Shakespeare in the Eighteenth Century. By
Lavid Nichol Smith. Oxford University
Press. 5s. net.)




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many-sided and discriminating article from the pen of the Dean of Winchester. Excommunication in the Middle Ages,' based on the Diocese HIS book contains three lectures delivered Registers of Bath and Wells, by Mr. H. P. in Birkbeck College last November, with Palmer, is a good discussion of a subject which, apparent additions save footnotes. The we have often thought, has not received suffiauthor claims as justification that there never cient attention, viewed as one of the factors of which can be finality in the criticism a great Reformation. Sir precipitated the of the author." Andrew MacPhail's pungent account This is doubtless true, but is not in itself an adequate plea for publication. The Life and Diaries of Sir Henry Wilson is pertitle fits none too well, for though the lecturer haps the article which will draw most frequent attention. Mr. E. M. E. Blyth writes very symdid not pass 1800, he points out that he goes Mr. pathetically about back to the date of Shakespeare's death. Austin Hopkinson's The main value of the first lecture is that it recent book, Religio Militis.' How severe are now the demands upon the historian, as to may remind the moderns, who if they think of him at all, remember that he a satirist, interpretation and yet more, in the growing and possibly that he wrote plays, that Dryden abundance of available sources, in the way of was also a not undistinguished critic: and they research, is brought out in an unsigned article entitled New Materials for History.' Mr. may be surprised by his verdict that Elizabethans' Robert Steele begins with Iwit was not that of gentlemen: epigram his there was even somewhat that was ill-bred and delightful and substantial article on the Rusclownish in it." If they do not chance to be sian Icon: "It," he says-that is, the art of the closely conversant with Dryden, they may learn icon-" is, as all art should be, a by-product." with interest that no rules did he think Of papers on modern topics we have Mr. W. G. FitzGerald's Men versus Machines in the binding"; that he held that " any method can United States So little is there new be justified by success.' staggering revelation of under the sun that our hardiest revolutionaries immense resources; Dr. Lyttelton's Nightcan barely outstrip the late seventeenth cen- mare of Examinations,' partly a recommendation of Mason methods: Mr. Justice Marshall's tury critic, the herald of the satiric and 66 correct eighteenth. The Capitulations in Egypt'; and Sir Verney Lovett's India from Curzon's Days to These -a weighty article which will doubtless be pondered in many quarters. The first place in the number is given to Mr. W. N. Medlicott's discussion of the Berlin Treaty.

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The second lecture deals with editions and editors of Shakespeare. Mr. Nichol Smith happily summarizes the relative performances of Pope and Theobald: "On the one hand you have a man of genius pursuing a wrong method; on the other you have a man of very moderate capacity striving towards the right method." However, ranging himself with Samuel Johnson, he thinks that Churton Collins over-rated Theobald. This lecture may have little that is actually new in it; but it gathers up valuable matter conveniently and presents it perspicuously. Mr. Nichol Smith pleads that Johnson's value here lies in his sensible, painstaking honesty, and rates highly Malone's scholarship and candour: He never covers up his traces. When he is wrong he enables us to prove him wrong"-praise too seldom merited.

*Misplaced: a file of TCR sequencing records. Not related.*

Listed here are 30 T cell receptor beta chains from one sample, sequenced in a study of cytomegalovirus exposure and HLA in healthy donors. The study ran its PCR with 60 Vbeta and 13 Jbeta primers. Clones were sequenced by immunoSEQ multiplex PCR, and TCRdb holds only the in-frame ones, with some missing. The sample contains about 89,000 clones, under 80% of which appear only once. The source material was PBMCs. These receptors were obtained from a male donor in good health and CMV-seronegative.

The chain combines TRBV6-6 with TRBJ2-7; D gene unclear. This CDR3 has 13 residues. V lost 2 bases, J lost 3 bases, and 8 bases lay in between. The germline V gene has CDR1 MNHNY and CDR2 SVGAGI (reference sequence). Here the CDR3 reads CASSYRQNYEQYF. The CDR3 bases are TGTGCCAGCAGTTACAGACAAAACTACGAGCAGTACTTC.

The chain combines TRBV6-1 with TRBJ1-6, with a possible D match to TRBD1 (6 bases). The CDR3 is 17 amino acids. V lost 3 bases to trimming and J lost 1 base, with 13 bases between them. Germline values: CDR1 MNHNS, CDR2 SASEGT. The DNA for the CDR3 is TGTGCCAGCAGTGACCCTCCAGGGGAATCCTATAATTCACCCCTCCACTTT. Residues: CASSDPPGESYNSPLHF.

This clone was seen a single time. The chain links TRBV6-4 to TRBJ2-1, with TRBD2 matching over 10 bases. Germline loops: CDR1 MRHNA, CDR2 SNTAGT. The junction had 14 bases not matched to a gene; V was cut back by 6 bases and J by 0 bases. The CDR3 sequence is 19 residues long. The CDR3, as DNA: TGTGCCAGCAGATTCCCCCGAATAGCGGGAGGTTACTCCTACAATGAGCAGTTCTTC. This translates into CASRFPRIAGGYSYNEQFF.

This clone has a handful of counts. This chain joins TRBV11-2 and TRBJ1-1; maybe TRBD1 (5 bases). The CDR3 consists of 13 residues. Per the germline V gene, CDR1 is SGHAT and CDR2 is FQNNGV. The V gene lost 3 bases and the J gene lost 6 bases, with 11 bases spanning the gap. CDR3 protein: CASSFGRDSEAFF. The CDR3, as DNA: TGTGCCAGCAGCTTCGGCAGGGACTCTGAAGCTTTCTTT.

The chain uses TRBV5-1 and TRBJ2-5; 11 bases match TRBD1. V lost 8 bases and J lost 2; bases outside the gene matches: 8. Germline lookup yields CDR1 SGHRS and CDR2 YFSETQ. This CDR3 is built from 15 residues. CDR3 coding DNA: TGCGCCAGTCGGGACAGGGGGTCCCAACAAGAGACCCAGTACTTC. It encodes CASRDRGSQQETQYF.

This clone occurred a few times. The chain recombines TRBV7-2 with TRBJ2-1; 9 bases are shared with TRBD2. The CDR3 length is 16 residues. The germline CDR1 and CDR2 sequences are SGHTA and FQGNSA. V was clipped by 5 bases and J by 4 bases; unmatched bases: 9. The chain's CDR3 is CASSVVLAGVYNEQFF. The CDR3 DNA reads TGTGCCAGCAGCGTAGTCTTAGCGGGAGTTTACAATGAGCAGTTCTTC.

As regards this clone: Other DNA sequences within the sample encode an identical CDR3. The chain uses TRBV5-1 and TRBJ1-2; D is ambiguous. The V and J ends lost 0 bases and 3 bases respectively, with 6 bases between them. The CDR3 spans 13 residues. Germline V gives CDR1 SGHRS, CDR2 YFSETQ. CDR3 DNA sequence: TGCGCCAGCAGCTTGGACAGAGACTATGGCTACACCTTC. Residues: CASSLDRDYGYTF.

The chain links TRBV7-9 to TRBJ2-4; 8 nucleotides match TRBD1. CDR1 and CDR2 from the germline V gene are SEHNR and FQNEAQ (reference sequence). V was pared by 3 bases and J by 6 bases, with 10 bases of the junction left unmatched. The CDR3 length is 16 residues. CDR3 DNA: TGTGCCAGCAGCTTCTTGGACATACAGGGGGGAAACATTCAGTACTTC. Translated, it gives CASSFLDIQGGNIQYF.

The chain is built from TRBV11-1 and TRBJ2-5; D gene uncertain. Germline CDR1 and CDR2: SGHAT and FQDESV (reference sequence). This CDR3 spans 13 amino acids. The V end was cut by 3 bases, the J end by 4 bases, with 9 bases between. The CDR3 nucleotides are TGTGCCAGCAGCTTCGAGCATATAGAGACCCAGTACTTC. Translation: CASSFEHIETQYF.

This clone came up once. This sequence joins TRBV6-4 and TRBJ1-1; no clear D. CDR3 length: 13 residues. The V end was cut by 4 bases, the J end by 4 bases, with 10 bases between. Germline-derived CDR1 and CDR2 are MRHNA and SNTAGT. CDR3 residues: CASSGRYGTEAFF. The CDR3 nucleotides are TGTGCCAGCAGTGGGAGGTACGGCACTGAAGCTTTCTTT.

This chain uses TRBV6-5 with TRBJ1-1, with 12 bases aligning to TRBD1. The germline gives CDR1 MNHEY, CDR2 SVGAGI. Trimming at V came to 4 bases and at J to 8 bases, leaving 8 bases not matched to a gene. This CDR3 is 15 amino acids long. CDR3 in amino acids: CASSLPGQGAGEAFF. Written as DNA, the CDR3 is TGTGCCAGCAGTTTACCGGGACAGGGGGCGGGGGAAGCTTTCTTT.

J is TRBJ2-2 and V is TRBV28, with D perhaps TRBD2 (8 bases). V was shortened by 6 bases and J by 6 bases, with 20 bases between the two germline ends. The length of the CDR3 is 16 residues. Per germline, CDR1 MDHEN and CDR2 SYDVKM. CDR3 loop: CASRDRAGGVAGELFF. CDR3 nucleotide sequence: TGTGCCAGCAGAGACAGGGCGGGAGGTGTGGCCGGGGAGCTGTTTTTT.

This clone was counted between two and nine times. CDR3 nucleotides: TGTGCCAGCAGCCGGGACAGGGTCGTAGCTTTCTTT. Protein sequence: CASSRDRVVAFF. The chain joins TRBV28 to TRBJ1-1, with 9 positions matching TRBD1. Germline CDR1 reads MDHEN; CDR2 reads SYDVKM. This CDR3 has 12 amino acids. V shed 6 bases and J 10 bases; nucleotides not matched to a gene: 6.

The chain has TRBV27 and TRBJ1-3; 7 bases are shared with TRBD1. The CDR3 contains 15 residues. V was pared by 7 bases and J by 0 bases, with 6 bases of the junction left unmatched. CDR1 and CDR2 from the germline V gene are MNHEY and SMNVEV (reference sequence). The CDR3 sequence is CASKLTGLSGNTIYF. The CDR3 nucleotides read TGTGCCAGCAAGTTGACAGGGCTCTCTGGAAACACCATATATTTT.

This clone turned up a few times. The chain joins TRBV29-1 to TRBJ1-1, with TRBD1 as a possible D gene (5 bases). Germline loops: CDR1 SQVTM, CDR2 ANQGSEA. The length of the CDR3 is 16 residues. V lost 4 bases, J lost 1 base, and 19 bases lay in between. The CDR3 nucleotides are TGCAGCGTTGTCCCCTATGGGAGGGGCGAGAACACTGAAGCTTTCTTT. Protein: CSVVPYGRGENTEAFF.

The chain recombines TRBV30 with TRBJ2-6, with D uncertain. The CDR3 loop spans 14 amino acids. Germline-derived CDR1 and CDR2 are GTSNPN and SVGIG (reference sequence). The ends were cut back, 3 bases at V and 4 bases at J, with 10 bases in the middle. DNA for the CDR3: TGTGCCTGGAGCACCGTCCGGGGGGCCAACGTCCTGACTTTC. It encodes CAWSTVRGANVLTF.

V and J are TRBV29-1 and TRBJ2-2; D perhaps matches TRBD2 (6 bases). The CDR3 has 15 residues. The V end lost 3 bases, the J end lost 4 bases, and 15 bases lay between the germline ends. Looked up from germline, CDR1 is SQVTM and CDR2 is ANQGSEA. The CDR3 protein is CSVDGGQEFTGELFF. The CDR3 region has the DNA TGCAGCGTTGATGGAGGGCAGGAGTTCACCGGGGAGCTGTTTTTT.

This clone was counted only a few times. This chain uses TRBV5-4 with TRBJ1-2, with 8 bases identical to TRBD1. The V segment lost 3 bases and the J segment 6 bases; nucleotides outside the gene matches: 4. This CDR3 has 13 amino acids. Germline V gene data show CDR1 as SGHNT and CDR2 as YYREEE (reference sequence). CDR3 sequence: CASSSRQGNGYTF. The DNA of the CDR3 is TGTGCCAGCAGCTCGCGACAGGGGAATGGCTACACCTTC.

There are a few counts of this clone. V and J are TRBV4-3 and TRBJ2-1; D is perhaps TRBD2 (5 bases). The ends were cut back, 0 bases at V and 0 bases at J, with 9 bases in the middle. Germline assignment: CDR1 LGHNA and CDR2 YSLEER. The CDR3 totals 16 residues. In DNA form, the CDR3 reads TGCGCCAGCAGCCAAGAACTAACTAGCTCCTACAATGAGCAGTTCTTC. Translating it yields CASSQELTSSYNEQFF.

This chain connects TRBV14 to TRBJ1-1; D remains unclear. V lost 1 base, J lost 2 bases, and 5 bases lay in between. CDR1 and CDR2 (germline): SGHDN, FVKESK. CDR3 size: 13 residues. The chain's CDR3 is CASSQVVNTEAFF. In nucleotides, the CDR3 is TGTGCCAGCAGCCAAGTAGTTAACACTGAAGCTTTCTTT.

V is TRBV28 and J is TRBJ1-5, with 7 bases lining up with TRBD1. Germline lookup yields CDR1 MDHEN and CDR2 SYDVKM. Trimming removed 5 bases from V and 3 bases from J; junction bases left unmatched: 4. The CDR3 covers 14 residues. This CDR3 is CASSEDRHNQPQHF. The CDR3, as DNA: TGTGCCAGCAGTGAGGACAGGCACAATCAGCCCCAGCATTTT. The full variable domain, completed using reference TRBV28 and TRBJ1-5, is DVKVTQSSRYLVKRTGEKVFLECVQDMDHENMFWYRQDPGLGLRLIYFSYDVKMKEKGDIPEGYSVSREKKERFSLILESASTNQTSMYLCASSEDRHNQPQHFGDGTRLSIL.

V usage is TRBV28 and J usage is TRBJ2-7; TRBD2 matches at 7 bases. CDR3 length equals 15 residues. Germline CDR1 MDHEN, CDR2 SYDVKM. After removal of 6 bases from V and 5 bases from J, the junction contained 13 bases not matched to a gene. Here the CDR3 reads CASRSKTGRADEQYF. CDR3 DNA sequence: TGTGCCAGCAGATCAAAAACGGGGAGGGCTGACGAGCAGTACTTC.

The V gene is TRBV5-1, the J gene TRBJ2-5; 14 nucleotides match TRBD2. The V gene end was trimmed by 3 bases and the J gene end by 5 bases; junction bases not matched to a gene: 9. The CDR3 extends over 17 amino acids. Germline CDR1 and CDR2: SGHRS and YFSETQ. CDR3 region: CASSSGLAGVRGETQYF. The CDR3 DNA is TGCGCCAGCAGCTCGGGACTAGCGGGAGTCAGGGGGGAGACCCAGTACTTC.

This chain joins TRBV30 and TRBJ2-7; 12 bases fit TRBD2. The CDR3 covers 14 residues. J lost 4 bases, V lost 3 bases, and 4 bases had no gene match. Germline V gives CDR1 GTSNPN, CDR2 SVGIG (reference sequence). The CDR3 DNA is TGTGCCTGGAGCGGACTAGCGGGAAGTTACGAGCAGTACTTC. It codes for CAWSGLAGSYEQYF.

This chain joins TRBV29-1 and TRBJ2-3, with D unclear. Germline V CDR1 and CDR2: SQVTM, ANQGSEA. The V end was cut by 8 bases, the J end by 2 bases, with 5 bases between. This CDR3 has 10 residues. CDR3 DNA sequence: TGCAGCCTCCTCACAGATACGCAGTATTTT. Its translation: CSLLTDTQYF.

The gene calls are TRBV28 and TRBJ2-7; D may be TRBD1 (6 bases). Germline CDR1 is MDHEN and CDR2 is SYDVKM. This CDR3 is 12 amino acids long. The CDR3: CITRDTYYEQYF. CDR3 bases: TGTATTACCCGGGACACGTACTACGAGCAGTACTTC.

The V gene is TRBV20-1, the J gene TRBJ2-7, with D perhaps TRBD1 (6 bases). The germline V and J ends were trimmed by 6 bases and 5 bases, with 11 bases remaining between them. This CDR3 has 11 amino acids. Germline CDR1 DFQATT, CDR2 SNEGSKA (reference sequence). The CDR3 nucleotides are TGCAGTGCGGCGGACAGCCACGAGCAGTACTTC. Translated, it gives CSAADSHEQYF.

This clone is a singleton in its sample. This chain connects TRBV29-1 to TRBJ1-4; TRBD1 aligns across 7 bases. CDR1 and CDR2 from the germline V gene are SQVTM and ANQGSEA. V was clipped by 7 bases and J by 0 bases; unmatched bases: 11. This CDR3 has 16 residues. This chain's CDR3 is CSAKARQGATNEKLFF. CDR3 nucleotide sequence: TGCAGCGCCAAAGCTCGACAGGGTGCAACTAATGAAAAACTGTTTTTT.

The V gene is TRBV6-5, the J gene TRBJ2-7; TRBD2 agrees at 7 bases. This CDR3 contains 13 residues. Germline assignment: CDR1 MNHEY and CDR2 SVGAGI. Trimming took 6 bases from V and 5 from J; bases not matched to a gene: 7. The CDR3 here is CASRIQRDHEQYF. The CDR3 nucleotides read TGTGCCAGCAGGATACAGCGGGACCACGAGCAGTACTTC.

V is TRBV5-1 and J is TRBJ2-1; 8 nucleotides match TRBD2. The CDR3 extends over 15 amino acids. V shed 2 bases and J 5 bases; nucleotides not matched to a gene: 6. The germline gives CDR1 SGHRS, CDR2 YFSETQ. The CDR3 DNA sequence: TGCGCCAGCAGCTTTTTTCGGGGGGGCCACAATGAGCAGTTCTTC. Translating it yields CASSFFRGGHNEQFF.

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To a popular audience, the subject of the last lecture, Shakespeare's Critics, may have been the most interesting. Here again, if no discoveries are made, yet the development of Shakespearian criticism is neatly given; and valuable criticism, such as Lord Kames' on the relation of the Unities" to English Drama, with Johnson's cognate reminder of the general function and scope of dramatic" delusion" (time and place included), are redeemed from oblivion and stripped of unnecessary context.

The book could not fail to serve examinees; praise which we fear is rather equivocal. THE Quarterly Review for this July seems to us an outstanding number in respect of the subjects with which it deals. Bunyan, as might be expected, finds place in it-a most attractive,

Printed and Published by The Bucks Free



MR. JOHN DE LANCEY, Professor of English, Ohio Wesleyan University, Delaware, Ohio, U.S.A., writes to us:-"I am engaged in preparing a new edition of the letters of Robert Burns, re-edited from the original manuscripts. Many of these are still in private hands, and some of them have not been examined by editors since they were first printed, a century or more ago. If owners of such letters will write to me in care of the Oxford University Press, Amen House, Warwick Square, London, E.C.4, I shall be most grateful, and shall be glad to make arrangements to visit their collections."

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Press, Ltd., at their Offices. 20, High Street, High Wycombe, in the County of Bucks.


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7d. cloth.